U.S. # 4979
2015 49¢ Maya Angelou
Maya Angelou (1928-2014) once said “my mission in life is not to survive, but to thrive; and to do so with some passion, some compassion, some humor, and some style.” And she did.
By her mid-twenties, Angelou was performing in touring musicals and plays and had released her first music album, Miss Calypso. She spent much of her 30s abroad, learning the languages of the countries she visited, teaching, and writing.
In 1969, Angelou made literary history. The initial installment of her memoirs, I Know Why the Caged Bird Sings, became the first best-selling nonfiction work by an African-American woman. From there, Angelou went on to author numerous inspirational books, poems, and essays. She never attended college but was awarded more than 50 honorary doctoral degrees and taught as a professor at Wake Forest University for 25 years. In 2010 she was awarded the Presidential Medal of Freedom.
Poet, actor, author, teacher, and activist, Angelou became an influential voice of the 20th century. She was known for her timeless wisdom and is remembered for her numerous contributions to American culture. Despite her many talents and accomplishments, Maya Angelou wished to be remembered simply as a “good human being.”
Value: 49¢ 1-ounce first-class letter rate
Issued: April 7, 2015
First Day City: Warner Theater, Washington, D.C.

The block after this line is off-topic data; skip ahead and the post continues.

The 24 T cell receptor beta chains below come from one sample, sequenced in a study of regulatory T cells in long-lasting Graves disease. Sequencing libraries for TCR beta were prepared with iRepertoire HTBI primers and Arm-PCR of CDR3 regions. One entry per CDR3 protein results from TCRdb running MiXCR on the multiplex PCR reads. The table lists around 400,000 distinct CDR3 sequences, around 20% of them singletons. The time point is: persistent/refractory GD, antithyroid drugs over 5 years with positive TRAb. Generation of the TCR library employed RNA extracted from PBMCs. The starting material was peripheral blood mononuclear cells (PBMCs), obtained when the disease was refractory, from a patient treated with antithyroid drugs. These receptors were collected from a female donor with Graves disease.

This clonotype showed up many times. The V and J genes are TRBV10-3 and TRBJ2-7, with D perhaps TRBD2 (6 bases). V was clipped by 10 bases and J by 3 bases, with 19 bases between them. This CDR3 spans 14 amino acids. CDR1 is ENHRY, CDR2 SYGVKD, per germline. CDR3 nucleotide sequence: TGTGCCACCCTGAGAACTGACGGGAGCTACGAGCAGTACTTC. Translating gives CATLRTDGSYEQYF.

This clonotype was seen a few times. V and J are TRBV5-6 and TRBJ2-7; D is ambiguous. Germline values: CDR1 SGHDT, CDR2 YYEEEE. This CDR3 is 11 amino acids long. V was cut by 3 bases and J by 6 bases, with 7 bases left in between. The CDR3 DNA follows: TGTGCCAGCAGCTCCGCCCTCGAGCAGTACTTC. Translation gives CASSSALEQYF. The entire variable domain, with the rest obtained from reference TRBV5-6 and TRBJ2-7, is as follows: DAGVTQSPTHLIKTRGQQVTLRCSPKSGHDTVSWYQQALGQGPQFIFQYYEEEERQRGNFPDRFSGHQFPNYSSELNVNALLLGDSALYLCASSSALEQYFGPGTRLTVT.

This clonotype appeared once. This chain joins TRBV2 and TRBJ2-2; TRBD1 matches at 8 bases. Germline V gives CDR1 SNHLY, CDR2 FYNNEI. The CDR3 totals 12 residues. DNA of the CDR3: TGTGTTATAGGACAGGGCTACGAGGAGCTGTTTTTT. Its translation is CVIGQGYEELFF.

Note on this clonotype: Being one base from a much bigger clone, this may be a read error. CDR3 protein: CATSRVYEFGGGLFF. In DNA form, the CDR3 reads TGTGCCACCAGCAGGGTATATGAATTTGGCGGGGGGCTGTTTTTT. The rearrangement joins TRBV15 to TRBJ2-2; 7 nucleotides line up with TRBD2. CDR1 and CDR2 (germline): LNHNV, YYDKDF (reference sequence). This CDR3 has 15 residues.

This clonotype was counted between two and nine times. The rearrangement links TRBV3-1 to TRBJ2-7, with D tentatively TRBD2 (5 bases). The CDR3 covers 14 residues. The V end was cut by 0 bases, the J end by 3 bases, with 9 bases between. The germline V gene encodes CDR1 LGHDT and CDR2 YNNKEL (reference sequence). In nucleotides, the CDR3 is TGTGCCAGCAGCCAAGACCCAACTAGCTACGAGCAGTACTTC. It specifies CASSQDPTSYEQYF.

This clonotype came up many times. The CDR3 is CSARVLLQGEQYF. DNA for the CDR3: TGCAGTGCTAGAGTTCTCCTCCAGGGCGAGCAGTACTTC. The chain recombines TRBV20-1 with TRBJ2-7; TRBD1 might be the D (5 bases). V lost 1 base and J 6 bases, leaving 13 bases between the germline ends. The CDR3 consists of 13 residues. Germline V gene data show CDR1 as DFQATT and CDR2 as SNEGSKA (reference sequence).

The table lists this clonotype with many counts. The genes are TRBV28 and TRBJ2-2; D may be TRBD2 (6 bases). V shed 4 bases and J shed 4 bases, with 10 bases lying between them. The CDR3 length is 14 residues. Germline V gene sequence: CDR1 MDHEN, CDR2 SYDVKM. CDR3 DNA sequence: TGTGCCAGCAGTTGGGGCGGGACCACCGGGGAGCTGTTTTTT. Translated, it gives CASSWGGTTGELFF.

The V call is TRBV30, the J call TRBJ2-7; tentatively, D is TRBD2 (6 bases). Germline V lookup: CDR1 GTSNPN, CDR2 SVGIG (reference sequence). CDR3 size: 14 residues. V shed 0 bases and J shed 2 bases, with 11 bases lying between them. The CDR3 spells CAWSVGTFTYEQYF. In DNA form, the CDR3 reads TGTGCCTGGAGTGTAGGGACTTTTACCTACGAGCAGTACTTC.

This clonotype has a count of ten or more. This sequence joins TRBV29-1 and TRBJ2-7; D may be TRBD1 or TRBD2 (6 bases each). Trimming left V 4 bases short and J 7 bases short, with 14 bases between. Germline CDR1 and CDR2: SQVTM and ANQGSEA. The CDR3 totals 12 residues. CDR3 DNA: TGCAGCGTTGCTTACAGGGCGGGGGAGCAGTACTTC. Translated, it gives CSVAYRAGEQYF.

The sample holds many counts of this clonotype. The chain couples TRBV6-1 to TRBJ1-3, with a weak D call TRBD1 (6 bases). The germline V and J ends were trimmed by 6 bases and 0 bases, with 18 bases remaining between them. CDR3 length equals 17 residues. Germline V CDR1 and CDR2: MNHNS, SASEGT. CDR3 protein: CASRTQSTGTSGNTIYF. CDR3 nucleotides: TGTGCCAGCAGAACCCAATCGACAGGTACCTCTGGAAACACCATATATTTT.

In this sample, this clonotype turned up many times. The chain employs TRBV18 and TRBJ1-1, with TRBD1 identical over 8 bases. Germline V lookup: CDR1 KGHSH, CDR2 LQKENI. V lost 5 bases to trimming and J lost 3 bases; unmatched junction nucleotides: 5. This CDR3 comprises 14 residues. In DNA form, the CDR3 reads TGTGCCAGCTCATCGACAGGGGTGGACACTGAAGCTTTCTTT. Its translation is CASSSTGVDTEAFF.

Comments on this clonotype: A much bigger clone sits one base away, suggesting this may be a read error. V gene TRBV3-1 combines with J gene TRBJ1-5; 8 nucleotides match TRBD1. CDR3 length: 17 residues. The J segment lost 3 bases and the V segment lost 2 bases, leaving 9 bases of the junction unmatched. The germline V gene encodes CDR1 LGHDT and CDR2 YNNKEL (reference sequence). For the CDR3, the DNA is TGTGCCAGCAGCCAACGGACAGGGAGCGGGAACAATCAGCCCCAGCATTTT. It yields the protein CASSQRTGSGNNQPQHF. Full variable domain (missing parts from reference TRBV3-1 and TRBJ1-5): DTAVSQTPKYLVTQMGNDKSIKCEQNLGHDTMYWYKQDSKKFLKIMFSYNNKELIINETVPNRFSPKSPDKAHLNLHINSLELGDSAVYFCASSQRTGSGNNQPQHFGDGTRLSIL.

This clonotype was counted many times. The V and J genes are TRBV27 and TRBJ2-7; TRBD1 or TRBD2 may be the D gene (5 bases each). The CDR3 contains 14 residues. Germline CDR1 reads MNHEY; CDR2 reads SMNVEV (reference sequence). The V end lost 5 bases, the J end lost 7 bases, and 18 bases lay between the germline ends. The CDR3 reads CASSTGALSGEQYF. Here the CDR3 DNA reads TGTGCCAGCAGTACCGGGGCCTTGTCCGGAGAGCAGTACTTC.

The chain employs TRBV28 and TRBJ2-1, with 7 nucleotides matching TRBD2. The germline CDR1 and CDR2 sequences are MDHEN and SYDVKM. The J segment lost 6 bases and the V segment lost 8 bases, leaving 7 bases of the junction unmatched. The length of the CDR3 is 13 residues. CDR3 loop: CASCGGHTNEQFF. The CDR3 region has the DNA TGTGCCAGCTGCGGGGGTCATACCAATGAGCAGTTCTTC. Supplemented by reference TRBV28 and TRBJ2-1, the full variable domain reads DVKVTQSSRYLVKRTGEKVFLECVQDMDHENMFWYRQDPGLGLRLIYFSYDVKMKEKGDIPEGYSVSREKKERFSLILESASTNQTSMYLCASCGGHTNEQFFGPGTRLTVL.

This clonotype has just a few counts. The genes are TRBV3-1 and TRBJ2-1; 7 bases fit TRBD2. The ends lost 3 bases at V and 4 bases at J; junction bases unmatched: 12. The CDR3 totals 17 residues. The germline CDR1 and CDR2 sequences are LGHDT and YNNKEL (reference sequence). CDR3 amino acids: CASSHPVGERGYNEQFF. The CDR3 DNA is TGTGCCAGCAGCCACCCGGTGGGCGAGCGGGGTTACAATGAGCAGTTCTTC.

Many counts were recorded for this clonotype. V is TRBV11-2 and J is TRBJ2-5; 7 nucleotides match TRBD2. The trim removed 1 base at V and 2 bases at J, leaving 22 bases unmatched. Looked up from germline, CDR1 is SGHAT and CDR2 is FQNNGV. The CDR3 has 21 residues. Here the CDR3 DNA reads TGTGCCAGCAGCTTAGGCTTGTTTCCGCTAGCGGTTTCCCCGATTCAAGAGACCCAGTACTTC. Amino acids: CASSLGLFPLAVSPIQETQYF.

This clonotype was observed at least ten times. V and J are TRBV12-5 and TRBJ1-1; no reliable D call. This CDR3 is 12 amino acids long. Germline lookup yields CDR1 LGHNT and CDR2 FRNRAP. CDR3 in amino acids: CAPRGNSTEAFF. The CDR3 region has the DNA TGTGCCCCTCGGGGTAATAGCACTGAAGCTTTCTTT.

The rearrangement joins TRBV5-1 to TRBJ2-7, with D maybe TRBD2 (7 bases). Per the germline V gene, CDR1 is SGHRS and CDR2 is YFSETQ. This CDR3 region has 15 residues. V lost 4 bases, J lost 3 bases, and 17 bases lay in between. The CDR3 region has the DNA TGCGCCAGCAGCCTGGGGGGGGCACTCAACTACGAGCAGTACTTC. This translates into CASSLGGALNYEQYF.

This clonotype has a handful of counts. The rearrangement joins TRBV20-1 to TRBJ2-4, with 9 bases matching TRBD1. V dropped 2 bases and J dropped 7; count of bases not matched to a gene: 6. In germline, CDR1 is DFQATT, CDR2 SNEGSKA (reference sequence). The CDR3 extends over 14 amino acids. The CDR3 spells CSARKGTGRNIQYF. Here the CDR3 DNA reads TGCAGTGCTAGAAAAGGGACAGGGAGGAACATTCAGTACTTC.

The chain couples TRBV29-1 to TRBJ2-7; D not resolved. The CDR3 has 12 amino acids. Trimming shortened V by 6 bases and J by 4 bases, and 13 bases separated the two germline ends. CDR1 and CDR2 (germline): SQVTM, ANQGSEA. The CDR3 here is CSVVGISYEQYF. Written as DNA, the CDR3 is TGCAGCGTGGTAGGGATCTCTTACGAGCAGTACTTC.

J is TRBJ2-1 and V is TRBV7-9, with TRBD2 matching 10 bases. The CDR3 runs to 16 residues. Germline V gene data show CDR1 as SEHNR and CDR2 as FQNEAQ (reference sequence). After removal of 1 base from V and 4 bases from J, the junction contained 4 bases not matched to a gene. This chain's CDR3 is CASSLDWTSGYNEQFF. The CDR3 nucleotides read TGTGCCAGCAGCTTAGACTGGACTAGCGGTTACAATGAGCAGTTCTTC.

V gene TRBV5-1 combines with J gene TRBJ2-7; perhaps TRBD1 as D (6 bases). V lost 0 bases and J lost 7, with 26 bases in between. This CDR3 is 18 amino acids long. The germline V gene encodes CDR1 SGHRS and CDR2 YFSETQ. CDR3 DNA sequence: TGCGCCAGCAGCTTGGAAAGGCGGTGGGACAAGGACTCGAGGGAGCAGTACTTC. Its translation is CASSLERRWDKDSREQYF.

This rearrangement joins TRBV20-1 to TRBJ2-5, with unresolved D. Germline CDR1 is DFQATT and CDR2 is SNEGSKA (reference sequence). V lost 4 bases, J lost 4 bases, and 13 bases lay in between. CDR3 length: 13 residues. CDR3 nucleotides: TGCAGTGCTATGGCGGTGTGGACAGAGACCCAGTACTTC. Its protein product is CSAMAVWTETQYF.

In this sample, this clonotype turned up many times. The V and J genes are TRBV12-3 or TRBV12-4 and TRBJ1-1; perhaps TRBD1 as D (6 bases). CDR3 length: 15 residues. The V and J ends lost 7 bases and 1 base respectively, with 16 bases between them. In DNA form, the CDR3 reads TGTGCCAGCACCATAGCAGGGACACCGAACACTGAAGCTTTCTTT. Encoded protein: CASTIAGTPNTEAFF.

Type of Stamp: Commemorative
Printed by: Banknote Corporation of America for Sennett Security Products
Method: Offset with microprinting in sheets of 96 in 8 panes of 12
Perforation: Serpentine Die Cut 11
Quantity Printed: 40,000,004 stamps
Angelou’s portrait for the stamp was taken from Atlanta artist Ross Rossin’s large 48” x 48” oil on canvas painting, which is part of the Smithsonian National Portrait Gallery’s collection. Upon seeing the 2013 portrait, Angelou exclaimed, “This is exactly how I see myself and exactly how I wish to be remembered.” The stamp pane has a popular Angelou quote: “Try to be a rainbow in someone’s cloud.”
Shortly before its issue, the stamp stirred some controversy as the quote it includes was originally published in a book of poetry by Joan Walsh Anglund. Angelou was widely credited for the quote, and while she may not have originally wrote it, she did say it in an interview.